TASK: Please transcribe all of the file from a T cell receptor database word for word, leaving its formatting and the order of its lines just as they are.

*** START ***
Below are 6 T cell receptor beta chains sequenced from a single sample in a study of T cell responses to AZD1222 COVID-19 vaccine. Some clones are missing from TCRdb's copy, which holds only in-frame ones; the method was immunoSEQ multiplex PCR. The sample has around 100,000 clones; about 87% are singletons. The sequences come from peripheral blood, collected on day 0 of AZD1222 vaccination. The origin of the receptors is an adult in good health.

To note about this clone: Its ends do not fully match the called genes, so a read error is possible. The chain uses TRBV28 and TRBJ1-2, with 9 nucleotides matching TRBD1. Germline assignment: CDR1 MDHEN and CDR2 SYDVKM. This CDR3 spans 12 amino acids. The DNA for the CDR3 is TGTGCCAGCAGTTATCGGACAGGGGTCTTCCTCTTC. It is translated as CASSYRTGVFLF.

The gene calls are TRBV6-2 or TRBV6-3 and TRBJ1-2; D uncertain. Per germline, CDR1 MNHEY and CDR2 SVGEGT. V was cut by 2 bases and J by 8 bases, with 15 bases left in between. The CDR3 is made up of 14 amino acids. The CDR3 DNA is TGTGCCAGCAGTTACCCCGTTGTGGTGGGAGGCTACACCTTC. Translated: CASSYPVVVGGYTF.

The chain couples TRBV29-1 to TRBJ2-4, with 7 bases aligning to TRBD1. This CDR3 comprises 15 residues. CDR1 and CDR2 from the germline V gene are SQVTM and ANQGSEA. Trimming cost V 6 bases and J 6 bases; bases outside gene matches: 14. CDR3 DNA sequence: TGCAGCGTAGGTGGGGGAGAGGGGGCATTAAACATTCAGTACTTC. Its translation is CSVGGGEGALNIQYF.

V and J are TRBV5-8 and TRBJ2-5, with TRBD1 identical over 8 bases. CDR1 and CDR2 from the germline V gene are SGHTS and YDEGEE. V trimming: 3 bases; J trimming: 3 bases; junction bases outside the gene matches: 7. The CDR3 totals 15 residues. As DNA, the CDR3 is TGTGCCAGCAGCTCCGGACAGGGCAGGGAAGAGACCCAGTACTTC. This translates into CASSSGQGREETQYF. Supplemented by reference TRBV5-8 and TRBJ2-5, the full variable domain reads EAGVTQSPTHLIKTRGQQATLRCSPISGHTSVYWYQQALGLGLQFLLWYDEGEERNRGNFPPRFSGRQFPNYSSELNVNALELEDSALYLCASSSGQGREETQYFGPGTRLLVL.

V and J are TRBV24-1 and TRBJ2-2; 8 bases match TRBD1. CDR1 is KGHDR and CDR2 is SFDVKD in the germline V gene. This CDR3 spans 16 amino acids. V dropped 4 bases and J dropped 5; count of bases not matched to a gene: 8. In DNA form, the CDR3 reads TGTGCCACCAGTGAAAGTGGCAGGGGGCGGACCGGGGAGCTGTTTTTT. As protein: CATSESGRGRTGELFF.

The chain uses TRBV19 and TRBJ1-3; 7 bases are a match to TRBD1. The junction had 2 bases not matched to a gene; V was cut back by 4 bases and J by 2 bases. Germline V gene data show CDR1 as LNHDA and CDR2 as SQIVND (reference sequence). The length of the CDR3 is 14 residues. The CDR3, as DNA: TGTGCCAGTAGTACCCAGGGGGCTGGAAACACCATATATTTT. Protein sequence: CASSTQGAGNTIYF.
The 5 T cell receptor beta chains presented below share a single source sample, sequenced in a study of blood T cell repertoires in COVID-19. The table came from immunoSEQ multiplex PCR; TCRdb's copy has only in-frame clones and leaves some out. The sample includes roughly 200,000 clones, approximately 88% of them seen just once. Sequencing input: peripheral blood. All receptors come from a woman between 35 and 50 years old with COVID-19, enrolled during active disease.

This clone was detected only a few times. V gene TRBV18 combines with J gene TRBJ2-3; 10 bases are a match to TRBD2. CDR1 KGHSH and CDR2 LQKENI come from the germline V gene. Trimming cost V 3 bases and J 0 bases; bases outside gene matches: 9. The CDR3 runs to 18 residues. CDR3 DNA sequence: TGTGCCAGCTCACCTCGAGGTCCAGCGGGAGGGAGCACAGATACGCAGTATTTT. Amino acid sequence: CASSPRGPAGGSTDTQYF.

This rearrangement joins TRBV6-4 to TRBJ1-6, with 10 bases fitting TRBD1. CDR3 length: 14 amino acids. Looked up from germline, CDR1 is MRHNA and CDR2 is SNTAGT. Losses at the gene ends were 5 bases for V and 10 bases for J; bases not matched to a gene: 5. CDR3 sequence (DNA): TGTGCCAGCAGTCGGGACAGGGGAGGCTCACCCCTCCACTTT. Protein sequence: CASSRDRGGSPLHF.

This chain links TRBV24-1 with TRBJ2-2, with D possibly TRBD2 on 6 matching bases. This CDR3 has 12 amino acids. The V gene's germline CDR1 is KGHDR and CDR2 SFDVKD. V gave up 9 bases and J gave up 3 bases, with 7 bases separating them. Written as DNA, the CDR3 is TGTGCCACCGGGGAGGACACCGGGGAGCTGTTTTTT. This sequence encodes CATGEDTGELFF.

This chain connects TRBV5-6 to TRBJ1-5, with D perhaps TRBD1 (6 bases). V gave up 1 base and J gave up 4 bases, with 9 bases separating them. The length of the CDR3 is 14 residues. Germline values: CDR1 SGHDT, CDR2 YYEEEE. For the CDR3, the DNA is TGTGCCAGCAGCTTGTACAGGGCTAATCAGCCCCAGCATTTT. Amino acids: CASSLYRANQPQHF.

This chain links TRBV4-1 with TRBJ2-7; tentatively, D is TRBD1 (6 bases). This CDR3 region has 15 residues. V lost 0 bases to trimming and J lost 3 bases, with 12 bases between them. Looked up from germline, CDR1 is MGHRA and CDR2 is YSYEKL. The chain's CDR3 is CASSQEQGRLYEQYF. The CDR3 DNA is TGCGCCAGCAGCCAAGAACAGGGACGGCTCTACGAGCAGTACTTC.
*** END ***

Below are 6 T cell receptor beta chains sequenced from a single sample in a study of T cell responses to AZD1222 COVID-19 vaccine. Some clones are missing from TCRdb's copy, which holds only in-frame ones; the method was immunoSEQ multiplex PCR. The sample has around 100,000 clones; about 87% are singletons. The sequences come from peripheral blood, collected on day 0 of AZD1222 vaccination. The origin of the receptors is an adult in good health.

To note about this clone: Its ends do not fully match the called genes, so a read error is possible. The chain uses TRBV28 and TRBJ1-2, with 9 nucleotides matching TRBD1. Germline assignment: CDR1 MDHEN and CDR2 SYDVKM. This CDR3 spans 12 amino acids. The DNA for the CDR3 is TGTGCCAGCAGTTATCGGACAGGGGTCTTCCTCTTC. It is translated as CASSYRTGVFLF.

The gene calls are TRBV6-2 or TRBV6-3 and TRBJ1-2; D uncertain. Per germline, CDR1 MNHEY and CDR2 SVGEGT. V was cut by 2 bases and J by 8 bases, with 15 bases left in between. The CDR3 is made up of 14 amino acids. The CDR3 DNA is TGTGCCAGCAGTTACCCCGTTGTGGTGGGAGGCTACACCTTC. Translated: CASSYPVVVGGYTF.

The chain couples TRBV29-1 to TRBJ2-4, with 7 bases aligning to TRBD1. This CDR3 comprises 15 residues. CDR1 and CDR2 from the germline V gene are SQVTM and ANQGSEA. Trimming cost V 6 bases and J 6 bases; bases outside gene matches: 14. CDR3 DNA sequence: TGCAGCGTAGGTGGGGGAGAGGGGGCATTAAACATTCAGTACTTC. Its translation is CSVGGGEGALNIQYF.

V and J are TRBV5-8 and TRBJ2-5, with TRBD1 identical over 8 bases. CDR1 and CDR2 from the germline V gene are SGHTS and YDEGEE. V trimming: 3 bases; J trimming: 3 bases; junction bases outside the gene matches: 7. The CDR3 totals 15 residues. As DNA, the CDR3 is TGTGCCAGCAGCTCCGGACAGGGCAGGGAAGAGACCCAGTACTTC. This translates into CASSSGQGREETQYF. Supplemented by reference TRBV5-8 and TRBJ2-5, the full variable domain reads EAGVTQSPTHLIKTRGQQATLRCSPISGHTSVYWYQQALGLGLQFLLWYDEGEERNRGNFPPRFSGRQFPNYSSELNVNALELEDSALYLCASSSGQGREETQYFGPGTRLLVL.

V and J are TRBV24-1 and TRBJ2-2; 8 bases match TRBD1. CDR1 is KGHDR and CDR2 is SFDVKD in the germline V gene. This CDR3 spans 16 amino acids. V dropped 4 bases and J dropped 5; count of bases not matched to a gene: 8. In DNA form, the CDR3 reads TGTGCCACCAGTGAAAGTGGCAGGGGGCGGACCGGGGAGCTGTTTTTT. As protein: CATSESGRGRTGELFF.

The chain uses TRBV19 and TRBJ1-3; 7 bases are a match to TRBD1. The junction had 2 bases not matched to a gene; V was cut back by 4 bases and J by 2 bases. Germline V gene data show CDR1 as LNHDA and CDR2 as SQIVND (reference sequence). The length of the CDR3 is 14 residues. The CDR3, as DNA: TGTGCCAGTAGTACCCAGGGGGCTGGAAACACCATATATTTT. Protein sequence: CASSTQGAGNTIYF.
The 5 T cell receptor beta chains presented below share a single source sample, sequenced in a study of blood T cell repertoires in COVID-19. The table came from immunoSEQ multiplex PCR; TCRdb's copy has only in-frame clones and leaves some out. The sample includes roughly 200,000 clones, approximately 88% of them seen just once. Sequencing input: peripheral blood. All receptors come from a woman between 35 and 50 years old with COVID-19, enrolled during active disease.

This clone was detected only a few times. V gene TRBV18 combines with J gene TRBJ2-3; 10 bases are a match to TRBD2. CDR1 KGHSH and CDR2 LQKENI come from the germline V gene. Trimming cost V 3 bases and J 0 bases; bases outside gene matches: 9. The CDR3 runs to 18 residues. CDR3 DNA sequence: TGTGCCAGCTCACCTCGAGGTCCAGCGGGAGGGAGCACAGATACGCAGTATTTT. Amino acid sequence: CASSPRGPAGGSTDTQYF.

This rearrangement joins TRBV6-4 to TRBJ1-6, with 10 bases fitting TRBD1. CDR3 length: 14 amino acids. Looked up from germline, CDR1 is MRHNA and CDR2 is SNTAGT. Losses at the gene ends were 5 bases for V and 10 bases for J; bases not matched to a gene: 5. CDR3 sequence (DNA): TGTGCCAGCAGTCGGGACAGGGGAGGCTCACCCCTCCACTTT. Protein sequence: CASSRDRGGSPLHF.

This chain links TRBV24-1 with TRBJ2-2, with D possibly TRBD2 on 6 matching bases. This CDR3 has 12 amino acids. The V gene's germline CDR1 is KGHDR and CDR2 SFDVKD. V gave up 9 bases and J gave up 3 bases, with 7 bases separating them. Written as DNA, the CDR3 is TGTGCCACCGGGGAGGACACCGGGGAGCTGTTTTTT. This sequence encodes CATGEDTGELFF.

This chain connects TRBV5-6 to TRBJ1-5, with D perhaps TRBD1 (6 bases). V gave up 1 base and J gave up 4 bases, with 9 bases separating them. The length of the CDR3 is 14 residues. Germline values: CDR1 SGHDT, CDR2 YYEEEE. For the CDR3, the DNA is TGTGCCAGCAGCTTGTACAGGGCTAATCAGCCCCAGCATTTT. Amino acids: CASSLYRANQPQHF.

This chain links TRBV4-1 with TRBJ2-7; tentatively, D is TRBD1 (6 bases). This CDR3 region has 15 residues. V lost 0 bases to trimming and J lost 3 bases, with 12 bases between them. Looked up from germline, CDR1 is MGHRA and CDR2 is YSYEKL. The chain's CDR3 is CASSQEQGRLYEQYF. The CDR3 DNA is TGCGCCAGCAGCCAAGAACAGGGACGGCTCTACGAGCAGTACTTC.